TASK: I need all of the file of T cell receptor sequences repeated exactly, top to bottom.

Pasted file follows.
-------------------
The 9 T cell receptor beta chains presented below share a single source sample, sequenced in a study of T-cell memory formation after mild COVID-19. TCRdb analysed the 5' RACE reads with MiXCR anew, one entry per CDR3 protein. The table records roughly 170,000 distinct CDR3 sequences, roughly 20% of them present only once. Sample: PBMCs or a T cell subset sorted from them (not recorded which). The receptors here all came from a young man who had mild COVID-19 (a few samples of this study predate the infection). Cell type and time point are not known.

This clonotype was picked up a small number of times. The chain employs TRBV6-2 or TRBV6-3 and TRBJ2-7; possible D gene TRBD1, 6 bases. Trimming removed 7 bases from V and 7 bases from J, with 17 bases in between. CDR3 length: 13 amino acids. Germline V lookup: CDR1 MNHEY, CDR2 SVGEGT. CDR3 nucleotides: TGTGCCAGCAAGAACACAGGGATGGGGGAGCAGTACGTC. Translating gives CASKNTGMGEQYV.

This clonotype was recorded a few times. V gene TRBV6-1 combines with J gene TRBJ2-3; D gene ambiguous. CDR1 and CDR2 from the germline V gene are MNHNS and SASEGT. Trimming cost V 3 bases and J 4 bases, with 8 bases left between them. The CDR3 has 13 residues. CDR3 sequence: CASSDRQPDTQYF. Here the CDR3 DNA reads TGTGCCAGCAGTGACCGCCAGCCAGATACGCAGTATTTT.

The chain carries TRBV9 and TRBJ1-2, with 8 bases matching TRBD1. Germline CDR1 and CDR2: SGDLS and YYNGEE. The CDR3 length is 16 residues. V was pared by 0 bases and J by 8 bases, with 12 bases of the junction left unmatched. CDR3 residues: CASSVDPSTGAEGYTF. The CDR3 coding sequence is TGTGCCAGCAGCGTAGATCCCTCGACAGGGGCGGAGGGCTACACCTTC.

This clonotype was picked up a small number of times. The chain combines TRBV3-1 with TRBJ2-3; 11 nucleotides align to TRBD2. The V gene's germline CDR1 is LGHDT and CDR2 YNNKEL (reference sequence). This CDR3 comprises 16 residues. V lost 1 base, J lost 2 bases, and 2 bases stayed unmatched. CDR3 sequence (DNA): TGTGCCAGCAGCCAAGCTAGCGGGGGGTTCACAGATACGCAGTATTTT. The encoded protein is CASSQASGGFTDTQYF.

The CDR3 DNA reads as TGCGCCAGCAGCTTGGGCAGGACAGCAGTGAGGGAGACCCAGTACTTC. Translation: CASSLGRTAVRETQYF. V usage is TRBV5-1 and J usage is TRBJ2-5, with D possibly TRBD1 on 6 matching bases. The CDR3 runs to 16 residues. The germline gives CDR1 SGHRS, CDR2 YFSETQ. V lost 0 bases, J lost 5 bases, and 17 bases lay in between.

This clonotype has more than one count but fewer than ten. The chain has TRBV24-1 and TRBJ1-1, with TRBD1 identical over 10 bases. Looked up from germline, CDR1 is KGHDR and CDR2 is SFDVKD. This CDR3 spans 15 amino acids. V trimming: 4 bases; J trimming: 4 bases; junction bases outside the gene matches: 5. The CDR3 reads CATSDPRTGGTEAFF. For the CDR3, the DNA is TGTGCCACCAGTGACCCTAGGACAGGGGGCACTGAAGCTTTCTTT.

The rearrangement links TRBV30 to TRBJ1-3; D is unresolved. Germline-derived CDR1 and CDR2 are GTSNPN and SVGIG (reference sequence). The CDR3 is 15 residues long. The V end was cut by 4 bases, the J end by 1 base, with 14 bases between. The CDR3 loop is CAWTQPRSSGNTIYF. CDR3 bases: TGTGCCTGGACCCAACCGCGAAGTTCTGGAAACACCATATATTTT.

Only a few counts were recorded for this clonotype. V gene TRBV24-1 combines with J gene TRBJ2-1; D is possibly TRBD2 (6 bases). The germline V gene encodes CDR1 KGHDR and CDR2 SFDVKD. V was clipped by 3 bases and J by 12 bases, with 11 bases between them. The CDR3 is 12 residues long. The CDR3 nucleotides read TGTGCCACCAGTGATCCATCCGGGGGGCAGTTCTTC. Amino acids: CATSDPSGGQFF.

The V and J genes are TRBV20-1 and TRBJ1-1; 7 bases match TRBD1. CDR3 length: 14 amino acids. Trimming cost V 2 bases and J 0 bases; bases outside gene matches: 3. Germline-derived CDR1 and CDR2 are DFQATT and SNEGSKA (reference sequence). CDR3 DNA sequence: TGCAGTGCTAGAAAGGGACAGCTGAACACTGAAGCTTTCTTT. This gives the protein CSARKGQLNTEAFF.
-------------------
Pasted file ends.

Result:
The 9 T cell receptor beta chains presented below share a single source sample, sequenced in a study of T-cell memory formation after mild COVID-19. TCRdb analysed the 5' RACE reads with MiXCR anew, one entry per CDR3 protein. The table records roughly 170,000 distinct CDR3 sequences, roughly 20% of them present only once. Sample: PBMCs or a T cell subset sorted from them (not recorded which). The receptors here all came from a young man who had mild COVID-19 (a few samples of this study predate the infection). Cell type and time point are not known.

This clonotype was picked up a small number of times. The chain employs TRBV6-2 or TRBV6-3 and TRBJ2-7; possible D gene TRBD1, 6 bases. Trimming removed 7 bases from V and 7 bases from J, with 17 bases in between. CDR3 length: 13 amino acids. Germline V lookup: CDR1 MNHEY, CDR2 SVGEGT. CDR3 nucleotides: TGTGCCAGCAAGAACACAGGGATGGGGGAGCAGTACGTC. Translating gives CASKNTGMGEQYV.

This clonotype was recorded a few times. V gene TRBV6-1 combines with J gene TRBJ2-3; D gene ambiguous. CDR1 and CDR2 from the germline V gene are MNHNS and SASEGT. Trimming cost V 3 bases and J 4 bases, with 8 bases left between them. The CDR3 has 13 residues. CDR3 sequence: CASSDRQPDTQYF. Here the CDR3 DNA reads TGTGCCAGCAGTGACCGCCAGCCAGATACGCAGTATTTT.

The chain carries TRBV9 and TRBJ1-2, with 8 bases matching TRBD1. Germline CDR1 and CDR2: SGDLS and YYNGEE. The CDR3 length is 16 residues. V was pared by 0 bases and J by 8 bases, with 12 bases of the junction left unmatched. CDR3 residues: CASSVDPSTGAEGYTF. The CDR3 coding sequence is TGTGCCAGCAGCGTAGATCCCTCGACAGGGGCGGAGGGCTACACCTTC.

This clonotype was picked up a small number of times. The chain combines TRBV3-1 with TRBJ2-3; 11 nucleotides align to TRBD2. The V gene's germline CDR1 is LGHDT and CDR2 YNNKEL (reference sequence). This CDR3 comprises 16 residues. V lost 1 base, J lost 2 bases, and 2 bases stayed unmatched. CDR3 sequence (DNA): TGTGCCAGCAGCCAAGCTAGCGGGGGGTTCACAGATACGCAGTATTTT. The encoded protein is CASSQASGGFTDTQYF.

The CDR3 DNA reads as TGCGCCAGCAGCTTGGGCAGGACAGCAGTGAGGGAGACCCAGTACTTC. Translation: CASSLGRTAVRETQYF. V usage is TRBV5-1 and J usage is TRBJ2-5, with D possibly TRBD1 on 6 matching bases. The CDR3 runs to 16 residues. The germline gives CDR1 SGHRS, CDR2 YFSETQ. V lost 0 bases, J lost 5 bases, and 17 bases lay in between.

This clonotype has more than one count but fewer than ten. The chain has TRBV24-1 and TRBJ1-1, with TRBD1 identical over 10 bases. Looked up from germline, CDR1 is KGHDR and CDR2 is SFDVKD. This CDR3 spans 15 amino acids. V trimming: 4 bases; J trimming: 4 bases; junction bases outside the gene matches: 5. The CDR3 reads CATSDPRTGGTEAFF. For the CDR3, the DNA is TGTGCCACCAGTGACCCTAGGACAGGGGGCACTGAAGCTTTCTTT.

The rearrangement links TRBV30 to TRBJ1-3; D is unresolved. Germline-derived CDR1 and CDR2 are GTSNPN and SVGIG (reference sequence). The CDR3 is 15 residues long. The V end was cut by 4 bases, the J end by 1 base, with 14 bases between. The CDR3 loop is CAWTQPRSSGNTIYF. CDR3 bases: TGTGCCTGGACCCAACCGCGAAGTTCTGGAAACACCATATATTTT.

Only a few counts were recorded for this clonotype. V gene TRBV24-1 combines with J gene TRBJ2-1; D is possibly TRBD2 (6 bases). The germline V gene encodes CDR1 KGHDR and CDR2 SFDVKD. V was clipped by 3 bases and J by 12 bases, with 11 bases between them. The CDR3 is 12 residues long. The CDR3 nucleotides read TGTGCCACCAGTGATCCATCCGGGGGGCAGTTCTTC. Amino acids: CATSDPSGGQFF.

The V and J genes are TRBV20-1 and TRBJ1-1; 7 bases match TRBD1. CDR3 length: 14 amino acids. Trimming cost V 2 bases and J 0 bases; bases outside gene matches: 3. Germline-derived CDR1 and CDR2 are DFQATT and SNEGSKA (reference sequence). CDR3 DNA sequence: TGCAGTGCTAGAAAGGGACAGCTGAACACTGAAGCTTTCTTT. This gives the protein CSARKGQLNTEAFF.